Bacterial flagella: types and structure

  • Strains of bacteria which are motile possess filamentous, cytoplasmic appendages protruding through cell wall called flagella.
  • This effect screw like propulsive movements and act as organs of locomotion.
  • They are much thinner than the flagella or cilia of eukaryotes.
  • The flagellum is a long, thin filament, hair-like, un-branched, twisted spirally in an open, regular wave form.
  • It is about 0.02 micron thick and is usually several times the length of the bacterial cells.
  • It can be seen with the light microscope only after being stained with special stains that increase their diameter.
  • Electron microscope is also used to observe flagellum and when stained with phosphotungstic acid it appears as hollow tube.
  • It originates in the bacterial protoplasm and is composed entirely of protein called flagellin.
  • According to the species, flagella have the characteristics patterns of distribution in the bacterial cell.
  • There are four types of flagellar distribution on bacteria. They are:

 

Types of flagella

 

1.Monotrichous: single polar flagellum. E.g. Vibrio cholera.

2.Amphitrichous: single flagellum attached to each end. E.g. Alkaligenes faecalis.

3.Lophotrichous: tufts of flagella at one or both ends. E.g. spirilla.

4.Peritrichous: numerous flagella all over the bacterial body. E.g. typhoid bacilli.

5.Atrichous: absence of flagella. E.g. Shigella.

 

Structure of flagellum

  • Each flagellum consists of various components and moves by rotation, much like a propeller of a boat motor.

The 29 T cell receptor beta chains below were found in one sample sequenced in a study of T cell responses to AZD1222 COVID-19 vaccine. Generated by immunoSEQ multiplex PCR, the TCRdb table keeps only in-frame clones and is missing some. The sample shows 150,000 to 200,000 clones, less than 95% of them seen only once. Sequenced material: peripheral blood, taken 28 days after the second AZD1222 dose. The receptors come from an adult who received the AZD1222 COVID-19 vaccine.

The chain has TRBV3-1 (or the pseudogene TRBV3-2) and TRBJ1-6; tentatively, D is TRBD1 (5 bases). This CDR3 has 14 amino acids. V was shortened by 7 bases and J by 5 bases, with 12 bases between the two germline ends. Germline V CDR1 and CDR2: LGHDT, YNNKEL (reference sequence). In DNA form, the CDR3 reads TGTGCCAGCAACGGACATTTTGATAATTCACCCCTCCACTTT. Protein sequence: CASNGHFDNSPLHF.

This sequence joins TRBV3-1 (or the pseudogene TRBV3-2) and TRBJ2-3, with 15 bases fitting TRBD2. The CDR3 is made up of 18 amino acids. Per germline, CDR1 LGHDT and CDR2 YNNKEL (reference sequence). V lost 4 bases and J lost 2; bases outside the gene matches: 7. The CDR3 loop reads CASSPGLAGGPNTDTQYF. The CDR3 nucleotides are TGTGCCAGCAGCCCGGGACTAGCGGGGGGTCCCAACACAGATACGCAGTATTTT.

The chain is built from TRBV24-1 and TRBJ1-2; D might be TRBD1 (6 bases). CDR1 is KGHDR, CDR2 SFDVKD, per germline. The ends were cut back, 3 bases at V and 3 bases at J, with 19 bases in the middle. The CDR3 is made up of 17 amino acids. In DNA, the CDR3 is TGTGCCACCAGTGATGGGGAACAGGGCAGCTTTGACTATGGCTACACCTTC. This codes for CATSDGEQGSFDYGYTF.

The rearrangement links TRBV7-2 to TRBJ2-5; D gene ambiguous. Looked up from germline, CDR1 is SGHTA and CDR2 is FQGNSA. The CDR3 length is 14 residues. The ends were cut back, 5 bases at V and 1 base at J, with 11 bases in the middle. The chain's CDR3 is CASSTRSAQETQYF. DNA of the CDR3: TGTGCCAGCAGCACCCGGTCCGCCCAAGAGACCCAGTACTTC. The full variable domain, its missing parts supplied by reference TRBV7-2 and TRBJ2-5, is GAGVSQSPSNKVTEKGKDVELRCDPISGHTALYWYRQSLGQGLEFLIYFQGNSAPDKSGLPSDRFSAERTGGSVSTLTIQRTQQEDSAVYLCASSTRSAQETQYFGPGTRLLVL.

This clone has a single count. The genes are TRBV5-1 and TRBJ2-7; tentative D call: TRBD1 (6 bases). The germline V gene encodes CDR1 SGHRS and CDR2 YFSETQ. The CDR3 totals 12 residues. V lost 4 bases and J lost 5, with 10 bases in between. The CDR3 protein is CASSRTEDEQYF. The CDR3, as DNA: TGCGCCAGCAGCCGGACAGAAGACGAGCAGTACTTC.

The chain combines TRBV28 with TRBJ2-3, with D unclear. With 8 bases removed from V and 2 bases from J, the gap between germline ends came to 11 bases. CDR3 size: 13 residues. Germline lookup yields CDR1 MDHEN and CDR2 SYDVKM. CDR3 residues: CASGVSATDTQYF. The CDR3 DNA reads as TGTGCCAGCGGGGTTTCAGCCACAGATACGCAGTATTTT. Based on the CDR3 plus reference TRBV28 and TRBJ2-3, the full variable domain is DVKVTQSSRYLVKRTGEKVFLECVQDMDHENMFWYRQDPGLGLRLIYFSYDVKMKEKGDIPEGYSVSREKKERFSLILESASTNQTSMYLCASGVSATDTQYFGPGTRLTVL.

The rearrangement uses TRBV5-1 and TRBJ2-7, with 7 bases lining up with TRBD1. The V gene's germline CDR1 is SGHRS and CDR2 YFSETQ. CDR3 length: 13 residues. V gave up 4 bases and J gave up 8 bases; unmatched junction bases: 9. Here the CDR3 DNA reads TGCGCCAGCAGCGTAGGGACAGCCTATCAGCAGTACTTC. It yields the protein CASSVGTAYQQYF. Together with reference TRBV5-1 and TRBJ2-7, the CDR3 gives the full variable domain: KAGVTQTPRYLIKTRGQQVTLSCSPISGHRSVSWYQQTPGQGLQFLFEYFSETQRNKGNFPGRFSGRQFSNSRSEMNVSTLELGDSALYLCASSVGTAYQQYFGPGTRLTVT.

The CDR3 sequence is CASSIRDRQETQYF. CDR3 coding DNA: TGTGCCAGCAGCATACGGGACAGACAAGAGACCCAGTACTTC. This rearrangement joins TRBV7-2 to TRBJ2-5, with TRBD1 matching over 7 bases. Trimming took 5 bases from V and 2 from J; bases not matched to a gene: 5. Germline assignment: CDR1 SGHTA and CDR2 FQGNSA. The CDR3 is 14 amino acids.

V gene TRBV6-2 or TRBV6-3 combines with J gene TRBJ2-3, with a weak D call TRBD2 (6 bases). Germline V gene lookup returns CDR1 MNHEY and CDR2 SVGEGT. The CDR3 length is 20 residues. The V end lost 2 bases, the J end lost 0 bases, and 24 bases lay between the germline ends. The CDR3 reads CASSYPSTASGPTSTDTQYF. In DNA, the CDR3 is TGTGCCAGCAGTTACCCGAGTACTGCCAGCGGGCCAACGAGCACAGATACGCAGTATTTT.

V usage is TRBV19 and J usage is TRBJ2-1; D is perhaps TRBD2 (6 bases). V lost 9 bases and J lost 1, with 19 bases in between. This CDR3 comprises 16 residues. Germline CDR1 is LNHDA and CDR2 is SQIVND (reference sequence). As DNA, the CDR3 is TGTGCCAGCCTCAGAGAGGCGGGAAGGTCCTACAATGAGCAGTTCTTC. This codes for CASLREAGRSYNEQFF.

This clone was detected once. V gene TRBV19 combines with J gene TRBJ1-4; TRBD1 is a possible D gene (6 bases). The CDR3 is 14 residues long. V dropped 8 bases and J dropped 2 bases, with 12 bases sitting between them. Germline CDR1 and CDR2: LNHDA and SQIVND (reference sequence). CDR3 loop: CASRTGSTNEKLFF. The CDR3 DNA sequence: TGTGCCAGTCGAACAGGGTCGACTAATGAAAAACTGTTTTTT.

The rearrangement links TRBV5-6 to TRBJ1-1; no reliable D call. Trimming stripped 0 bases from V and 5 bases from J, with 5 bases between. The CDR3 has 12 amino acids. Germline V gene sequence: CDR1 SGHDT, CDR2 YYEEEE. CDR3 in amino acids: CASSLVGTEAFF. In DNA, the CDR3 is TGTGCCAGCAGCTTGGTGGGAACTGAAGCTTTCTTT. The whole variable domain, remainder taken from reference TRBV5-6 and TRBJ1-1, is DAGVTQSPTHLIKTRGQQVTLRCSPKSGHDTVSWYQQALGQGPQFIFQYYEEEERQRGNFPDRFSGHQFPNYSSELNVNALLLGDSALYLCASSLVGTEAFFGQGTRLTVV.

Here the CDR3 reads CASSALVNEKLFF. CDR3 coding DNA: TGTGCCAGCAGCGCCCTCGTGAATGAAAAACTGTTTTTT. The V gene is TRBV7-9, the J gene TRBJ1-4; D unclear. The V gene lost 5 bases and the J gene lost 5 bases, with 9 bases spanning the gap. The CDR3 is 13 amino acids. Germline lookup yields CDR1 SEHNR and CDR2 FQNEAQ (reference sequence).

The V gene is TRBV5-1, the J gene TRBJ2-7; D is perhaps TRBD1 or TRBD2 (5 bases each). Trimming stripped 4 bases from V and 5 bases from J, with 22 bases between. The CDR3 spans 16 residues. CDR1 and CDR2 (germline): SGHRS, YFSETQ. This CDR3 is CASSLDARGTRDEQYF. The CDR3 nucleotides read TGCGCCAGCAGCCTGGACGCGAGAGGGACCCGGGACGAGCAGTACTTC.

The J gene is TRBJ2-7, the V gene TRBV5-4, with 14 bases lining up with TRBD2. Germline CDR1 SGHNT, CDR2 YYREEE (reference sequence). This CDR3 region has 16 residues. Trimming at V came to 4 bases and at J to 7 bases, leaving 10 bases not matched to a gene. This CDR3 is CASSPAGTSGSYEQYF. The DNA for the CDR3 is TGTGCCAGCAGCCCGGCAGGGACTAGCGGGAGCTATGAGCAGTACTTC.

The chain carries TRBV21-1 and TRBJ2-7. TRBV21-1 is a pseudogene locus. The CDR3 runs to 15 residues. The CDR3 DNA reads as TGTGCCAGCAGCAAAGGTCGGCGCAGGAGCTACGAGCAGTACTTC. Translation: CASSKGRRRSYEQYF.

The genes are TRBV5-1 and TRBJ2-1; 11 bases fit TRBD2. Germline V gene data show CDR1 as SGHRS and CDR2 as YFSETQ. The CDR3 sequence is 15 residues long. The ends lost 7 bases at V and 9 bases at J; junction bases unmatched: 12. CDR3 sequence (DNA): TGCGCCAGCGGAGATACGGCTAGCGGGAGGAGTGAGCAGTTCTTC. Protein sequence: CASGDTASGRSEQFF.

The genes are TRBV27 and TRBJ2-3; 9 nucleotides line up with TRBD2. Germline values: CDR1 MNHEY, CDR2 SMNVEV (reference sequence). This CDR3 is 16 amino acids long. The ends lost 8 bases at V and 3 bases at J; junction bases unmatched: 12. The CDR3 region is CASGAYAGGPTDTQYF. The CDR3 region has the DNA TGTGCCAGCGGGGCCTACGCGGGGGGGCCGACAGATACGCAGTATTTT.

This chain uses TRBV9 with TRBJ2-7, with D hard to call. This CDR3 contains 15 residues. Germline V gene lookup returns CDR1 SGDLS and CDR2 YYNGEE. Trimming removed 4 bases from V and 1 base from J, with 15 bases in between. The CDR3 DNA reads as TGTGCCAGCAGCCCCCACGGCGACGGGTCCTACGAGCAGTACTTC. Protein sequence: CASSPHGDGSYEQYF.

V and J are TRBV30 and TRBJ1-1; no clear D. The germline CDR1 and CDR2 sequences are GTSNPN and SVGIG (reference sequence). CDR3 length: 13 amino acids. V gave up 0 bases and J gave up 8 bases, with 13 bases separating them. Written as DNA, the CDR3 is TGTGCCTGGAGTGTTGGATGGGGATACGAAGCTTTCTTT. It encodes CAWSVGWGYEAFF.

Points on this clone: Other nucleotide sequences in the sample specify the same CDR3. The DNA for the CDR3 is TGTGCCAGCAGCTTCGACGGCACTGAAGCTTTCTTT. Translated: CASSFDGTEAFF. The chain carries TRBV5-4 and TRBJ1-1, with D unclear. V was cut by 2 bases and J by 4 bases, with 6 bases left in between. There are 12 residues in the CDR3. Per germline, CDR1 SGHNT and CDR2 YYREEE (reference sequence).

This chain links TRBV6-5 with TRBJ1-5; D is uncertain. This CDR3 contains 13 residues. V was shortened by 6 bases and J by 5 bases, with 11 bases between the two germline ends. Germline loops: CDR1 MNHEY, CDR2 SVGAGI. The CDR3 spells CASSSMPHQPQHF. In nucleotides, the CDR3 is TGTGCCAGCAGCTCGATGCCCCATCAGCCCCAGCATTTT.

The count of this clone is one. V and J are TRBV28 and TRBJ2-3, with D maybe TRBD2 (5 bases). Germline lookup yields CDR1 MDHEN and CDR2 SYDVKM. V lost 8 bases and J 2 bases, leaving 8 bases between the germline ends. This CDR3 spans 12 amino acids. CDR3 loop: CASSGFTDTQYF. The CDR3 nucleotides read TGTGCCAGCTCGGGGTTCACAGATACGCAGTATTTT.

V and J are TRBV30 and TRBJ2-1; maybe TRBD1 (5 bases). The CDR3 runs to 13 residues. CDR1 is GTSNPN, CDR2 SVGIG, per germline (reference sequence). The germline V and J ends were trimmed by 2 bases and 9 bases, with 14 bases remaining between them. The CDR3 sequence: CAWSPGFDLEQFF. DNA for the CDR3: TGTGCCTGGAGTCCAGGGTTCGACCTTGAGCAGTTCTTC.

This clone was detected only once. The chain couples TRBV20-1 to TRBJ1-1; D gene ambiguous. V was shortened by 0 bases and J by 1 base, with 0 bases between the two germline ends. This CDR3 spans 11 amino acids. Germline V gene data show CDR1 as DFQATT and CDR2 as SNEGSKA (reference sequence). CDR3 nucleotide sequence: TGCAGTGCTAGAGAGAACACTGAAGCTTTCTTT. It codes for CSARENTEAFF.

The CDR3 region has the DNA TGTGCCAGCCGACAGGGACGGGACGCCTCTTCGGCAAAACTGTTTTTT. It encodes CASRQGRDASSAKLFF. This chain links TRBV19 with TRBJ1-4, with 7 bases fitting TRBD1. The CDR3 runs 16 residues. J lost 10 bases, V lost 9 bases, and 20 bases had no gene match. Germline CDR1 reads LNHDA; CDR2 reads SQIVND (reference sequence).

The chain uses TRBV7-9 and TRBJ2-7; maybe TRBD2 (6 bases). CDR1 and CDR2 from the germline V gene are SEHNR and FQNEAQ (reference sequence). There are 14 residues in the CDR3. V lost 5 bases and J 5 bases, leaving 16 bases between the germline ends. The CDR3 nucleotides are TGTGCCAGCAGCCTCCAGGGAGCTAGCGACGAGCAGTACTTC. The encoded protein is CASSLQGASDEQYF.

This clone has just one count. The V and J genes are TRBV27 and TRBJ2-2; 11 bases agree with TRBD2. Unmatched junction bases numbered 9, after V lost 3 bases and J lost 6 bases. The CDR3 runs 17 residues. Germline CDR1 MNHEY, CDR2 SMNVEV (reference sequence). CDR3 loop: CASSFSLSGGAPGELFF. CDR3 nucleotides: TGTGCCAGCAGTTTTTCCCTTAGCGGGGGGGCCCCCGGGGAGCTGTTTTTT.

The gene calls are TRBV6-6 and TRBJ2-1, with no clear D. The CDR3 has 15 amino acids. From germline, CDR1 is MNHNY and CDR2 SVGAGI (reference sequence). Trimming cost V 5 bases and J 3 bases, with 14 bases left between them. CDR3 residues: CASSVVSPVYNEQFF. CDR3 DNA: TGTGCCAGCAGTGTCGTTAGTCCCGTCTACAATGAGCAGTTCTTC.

• It consists of three distinct parts. They are: helical, long filament, short hook and basal body.
  • The filament lies external to the cell and the hook-basal body portion is embedded in the cell envelope.
  • The basal body is attached to the cytoplasmic membrane by ring like structures.
  • The chemical composition of the basal body is unknown while the hook and filament are composed of protein sub-units (monomers) arranged in a helical fashion called flagellin.
  • Flagellin is highly conserved in amino acid sequences in species of bacteria, which suggests that flagellar motility has deep roots within this evolutionary domain.
  • The flagella are driven by the rotary action of the swivel-like basal-hook.
  • The motor portion is present at the base of filament which is anchored in the cytoplasmic membrane and cell wall.
  • The motor has a central rod that passes through a series of rings.
  • An outer ring called L-ring is anchored in the lipopolysaccharide layer in gram negative bacteria.
  • The second ring called the P-ring is anchored in the peptidoglycan layer of the cell wall.
  • MS and C rings, which are the third set of rings, are located within the cytoplasmic membrane and the cytoplasm respectively.
  • Only inner pair of rings is present in the case of gram positive bacteria as it lacks an outer membrane.
  • Mot proteins are present in series which surrounds the inner ring and are anchored in the cytoplasmic membrane.
  • The Fli proteins which are a final set of proteins function as the motor switch.
  • These proteins reverse the direction of rotation of flagella in response to intracellular signals.

Bacterial flagella: types and structure

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